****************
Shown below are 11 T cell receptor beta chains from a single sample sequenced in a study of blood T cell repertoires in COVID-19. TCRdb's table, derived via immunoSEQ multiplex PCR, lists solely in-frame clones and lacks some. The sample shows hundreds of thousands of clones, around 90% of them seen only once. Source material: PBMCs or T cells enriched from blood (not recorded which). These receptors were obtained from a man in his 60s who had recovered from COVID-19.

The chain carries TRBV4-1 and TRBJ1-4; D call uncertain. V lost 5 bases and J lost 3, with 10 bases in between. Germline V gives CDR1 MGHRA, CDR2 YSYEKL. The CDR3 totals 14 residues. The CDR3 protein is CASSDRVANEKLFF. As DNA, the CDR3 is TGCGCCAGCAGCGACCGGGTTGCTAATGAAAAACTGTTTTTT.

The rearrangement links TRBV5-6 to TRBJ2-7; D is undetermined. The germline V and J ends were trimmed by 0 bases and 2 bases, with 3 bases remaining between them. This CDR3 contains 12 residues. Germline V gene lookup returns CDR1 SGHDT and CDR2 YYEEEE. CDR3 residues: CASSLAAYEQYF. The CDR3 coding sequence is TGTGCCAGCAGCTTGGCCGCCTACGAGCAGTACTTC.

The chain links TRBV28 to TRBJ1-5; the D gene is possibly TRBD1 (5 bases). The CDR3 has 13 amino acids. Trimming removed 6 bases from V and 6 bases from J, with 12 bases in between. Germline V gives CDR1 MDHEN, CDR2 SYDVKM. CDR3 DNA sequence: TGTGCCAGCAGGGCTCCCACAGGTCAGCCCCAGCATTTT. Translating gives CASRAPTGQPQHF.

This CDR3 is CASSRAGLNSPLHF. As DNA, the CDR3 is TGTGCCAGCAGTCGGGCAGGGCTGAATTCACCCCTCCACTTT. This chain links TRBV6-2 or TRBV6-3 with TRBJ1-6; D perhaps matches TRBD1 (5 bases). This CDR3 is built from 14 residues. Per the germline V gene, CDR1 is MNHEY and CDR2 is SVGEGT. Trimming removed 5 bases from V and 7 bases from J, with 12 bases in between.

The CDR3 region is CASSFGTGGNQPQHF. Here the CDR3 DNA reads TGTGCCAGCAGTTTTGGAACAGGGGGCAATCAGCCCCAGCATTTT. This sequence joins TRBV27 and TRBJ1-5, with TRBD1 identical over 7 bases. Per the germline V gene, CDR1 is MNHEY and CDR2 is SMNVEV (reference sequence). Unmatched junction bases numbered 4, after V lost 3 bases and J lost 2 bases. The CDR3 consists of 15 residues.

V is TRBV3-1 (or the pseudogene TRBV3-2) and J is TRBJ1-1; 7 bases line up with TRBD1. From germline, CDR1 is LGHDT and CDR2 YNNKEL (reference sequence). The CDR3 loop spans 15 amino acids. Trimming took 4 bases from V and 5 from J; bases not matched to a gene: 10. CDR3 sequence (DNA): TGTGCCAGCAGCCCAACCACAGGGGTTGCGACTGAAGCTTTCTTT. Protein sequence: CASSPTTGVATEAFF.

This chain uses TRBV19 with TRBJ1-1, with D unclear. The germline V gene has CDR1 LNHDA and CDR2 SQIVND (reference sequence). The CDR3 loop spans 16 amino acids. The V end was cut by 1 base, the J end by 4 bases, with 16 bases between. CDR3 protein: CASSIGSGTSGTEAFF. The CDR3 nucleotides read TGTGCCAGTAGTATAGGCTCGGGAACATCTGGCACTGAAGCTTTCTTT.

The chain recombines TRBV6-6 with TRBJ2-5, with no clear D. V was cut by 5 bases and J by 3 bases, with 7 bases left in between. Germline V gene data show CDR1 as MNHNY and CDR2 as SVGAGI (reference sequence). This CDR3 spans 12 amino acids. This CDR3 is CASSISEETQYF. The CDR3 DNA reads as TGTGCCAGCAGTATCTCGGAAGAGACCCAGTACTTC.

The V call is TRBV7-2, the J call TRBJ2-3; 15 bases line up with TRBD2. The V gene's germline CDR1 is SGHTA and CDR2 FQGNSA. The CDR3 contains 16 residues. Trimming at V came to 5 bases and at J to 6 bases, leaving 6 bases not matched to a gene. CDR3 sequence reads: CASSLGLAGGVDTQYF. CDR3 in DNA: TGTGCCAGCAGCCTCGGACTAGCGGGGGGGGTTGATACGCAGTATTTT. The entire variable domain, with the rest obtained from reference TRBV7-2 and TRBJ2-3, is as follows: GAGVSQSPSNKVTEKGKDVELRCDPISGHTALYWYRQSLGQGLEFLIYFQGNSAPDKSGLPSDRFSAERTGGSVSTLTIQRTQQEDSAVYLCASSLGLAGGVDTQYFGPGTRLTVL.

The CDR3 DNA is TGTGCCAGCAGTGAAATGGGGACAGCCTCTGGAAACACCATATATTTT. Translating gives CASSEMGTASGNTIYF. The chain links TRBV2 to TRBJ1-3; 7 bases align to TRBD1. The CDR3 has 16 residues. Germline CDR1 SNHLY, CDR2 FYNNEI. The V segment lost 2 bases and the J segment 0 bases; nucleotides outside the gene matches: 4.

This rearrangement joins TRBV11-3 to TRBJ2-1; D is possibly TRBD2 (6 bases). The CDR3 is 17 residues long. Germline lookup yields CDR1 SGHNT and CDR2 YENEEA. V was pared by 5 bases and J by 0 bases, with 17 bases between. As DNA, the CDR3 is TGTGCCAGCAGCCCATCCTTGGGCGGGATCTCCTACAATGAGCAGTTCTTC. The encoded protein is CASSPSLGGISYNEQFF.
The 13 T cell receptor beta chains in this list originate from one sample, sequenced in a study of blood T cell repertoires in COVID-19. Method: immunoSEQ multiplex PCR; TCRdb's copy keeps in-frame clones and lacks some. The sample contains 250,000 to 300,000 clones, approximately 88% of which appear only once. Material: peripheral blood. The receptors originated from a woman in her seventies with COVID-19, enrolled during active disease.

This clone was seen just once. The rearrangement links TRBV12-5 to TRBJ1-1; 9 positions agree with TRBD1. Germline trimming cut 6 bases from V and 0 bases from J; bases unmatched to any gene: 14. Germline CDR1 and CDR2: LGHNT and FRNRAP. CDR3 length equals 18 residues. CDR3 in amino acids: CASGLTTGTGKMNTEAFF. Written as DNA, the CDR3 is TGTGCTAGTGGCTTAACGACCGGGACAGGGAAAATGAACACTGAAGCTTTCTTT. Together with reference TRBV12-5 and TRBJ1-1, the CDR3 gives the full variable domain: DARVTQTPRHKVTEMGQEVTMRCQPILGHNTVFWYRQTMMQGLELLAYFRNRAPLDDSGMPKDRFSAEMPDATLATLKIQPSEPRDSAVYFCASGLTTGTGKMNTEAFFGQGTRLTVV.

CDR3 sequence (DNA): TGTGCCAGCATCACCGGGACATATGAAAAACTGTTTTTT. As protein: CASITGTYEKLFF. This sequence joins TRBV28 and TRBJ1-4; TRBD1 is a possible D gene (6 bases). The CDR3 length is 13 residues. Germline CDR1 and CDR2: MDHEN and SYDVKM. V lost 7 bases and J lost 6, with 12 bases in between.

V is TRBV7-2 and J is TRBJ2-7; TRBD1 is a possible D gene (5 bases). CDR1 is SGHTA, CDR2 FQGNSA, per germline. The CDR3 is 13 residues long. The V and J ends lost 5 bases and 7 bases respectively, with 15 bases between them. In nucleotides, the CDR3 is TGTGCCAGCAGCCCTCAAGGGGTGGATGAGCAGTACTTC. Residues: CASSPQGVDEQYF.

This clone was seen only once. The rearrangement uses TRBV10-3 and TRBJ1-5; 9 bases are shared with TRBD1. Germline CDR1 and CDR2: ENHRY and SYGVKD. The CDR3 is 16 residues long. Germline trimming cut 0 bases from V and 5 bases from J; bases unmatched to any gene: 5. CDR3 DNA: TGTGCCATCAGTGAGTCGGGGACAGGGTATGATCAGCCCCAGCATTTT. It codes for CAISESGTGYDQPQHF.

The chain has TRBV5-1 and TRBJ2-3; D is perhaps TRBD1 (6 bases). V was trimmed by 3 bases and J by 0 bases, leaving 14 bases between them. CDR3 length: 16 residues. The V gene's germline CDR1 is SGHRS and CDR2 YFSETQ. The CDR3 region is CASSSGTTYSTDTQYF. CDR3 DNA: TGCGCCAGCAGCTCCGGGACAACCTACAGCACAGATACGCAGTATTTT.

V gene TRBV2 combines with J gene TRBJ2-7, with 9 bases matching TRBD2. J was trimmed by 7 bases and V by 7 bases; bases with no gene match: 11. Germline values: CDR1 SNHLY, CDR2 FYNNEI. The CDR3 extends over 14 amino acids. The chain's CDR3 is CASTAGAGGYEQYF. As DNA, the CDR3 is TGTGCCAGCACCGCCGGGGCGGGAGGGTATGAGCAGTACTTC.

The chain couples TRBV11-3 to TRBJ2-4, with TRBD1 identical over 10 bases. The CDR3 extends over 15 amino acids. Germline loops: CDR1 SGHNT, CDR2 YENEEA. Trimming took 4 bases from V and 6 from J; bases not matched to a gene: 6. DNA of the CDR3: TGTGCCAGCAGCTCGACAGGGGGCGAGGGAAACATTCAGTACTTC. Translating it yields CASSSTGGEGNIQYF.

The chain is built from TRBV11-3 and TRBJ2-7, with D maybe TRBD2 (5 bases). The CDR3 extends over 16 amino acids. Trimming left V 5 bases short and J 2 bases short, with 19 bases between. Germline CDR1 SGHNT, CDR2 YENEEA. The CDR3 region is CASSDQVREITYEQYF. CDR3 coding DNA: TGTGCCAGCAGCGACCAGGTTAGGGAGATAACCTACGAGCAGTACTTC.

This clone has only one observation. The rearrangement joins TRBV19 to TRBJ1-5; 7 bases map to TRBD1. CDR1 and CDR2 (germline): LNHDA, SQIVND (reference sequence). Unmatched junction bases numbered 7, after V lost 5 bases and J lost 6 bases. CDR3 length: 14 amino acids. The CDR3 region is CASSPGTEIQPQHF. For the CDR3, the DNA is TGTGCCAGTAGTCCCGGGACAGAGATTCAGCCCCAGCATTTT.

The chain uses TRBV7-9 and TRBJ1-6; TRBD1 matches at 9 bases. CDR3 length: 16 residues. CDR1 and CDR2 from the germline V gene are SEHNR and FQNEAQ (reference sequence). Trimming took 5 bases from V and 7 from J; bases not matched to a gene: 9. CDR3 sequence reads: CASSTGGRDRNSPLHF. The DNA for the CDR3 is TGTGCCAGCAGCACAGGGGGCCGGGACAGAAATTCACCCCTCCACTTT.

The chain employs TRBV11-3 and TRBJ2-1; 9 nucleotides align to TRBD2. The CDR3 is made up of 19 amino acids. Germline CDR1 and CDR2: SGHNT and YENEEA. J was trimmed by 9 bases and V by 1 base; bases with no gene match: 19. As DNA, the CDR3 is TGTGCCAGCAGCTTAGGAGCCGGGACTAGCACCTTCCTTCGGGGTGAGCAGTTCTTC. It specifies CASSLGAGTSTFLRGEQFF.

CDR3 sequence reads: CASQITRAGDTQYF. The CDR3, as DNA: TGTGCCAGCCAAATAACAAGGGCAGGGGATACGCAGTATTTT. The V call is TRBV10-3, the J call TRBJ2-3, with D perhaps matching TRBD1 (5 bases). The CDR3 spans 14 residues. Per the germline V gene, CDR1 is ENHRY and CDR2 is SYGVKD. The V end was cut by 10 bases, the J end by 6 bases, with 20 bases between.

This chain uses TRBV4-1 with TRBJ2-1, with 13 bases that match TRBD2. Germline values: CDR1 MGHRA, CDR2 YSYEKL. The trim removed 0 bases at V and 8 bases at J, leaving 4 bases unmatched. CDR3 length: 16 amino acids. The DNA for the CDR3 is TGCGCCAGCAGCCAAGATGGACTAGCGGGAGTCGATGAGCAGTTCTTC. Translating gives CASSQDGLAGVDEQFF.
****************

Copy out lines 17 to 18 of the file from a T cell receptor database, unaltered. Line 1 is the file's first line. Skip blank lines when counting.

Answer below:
This clone was seen only once. The rearrangement uses TRBV10-3 and TRBJ1-5; 9 bases are shared with TRBD1. Germline CDR1 and CDR2: ENHRY and SYGVKD. The CDR3 is 16 residues long. Germline trimming cut 0 bases from V and 5 bases from J; bases unmatched to any gene: 5. CDR3 DNA: TGTGCCATCAGTGAGTCGGGGACAGGGTATGATCAGCCCCAGCATTTT. It codes for CAISESGTGYDQPQHF.

The chain has TRBV5-1 and TRBJ2-3; D is perhaps TRBD1 (6 bases). V was trimmed by 3 bases and J by 0 bases, leaving 14 bases between them. CDR3 length: 16 residues. The V gene's germline CDR1 is SGHRS and CDR2 YFSETQ. The CDR3 region is CASSSGTTYSTDTQYF. CDR3 DNA: TGCGCCAGCAGCTCCGGGACAACCTACAGCACAGATACGCAGTATTTT.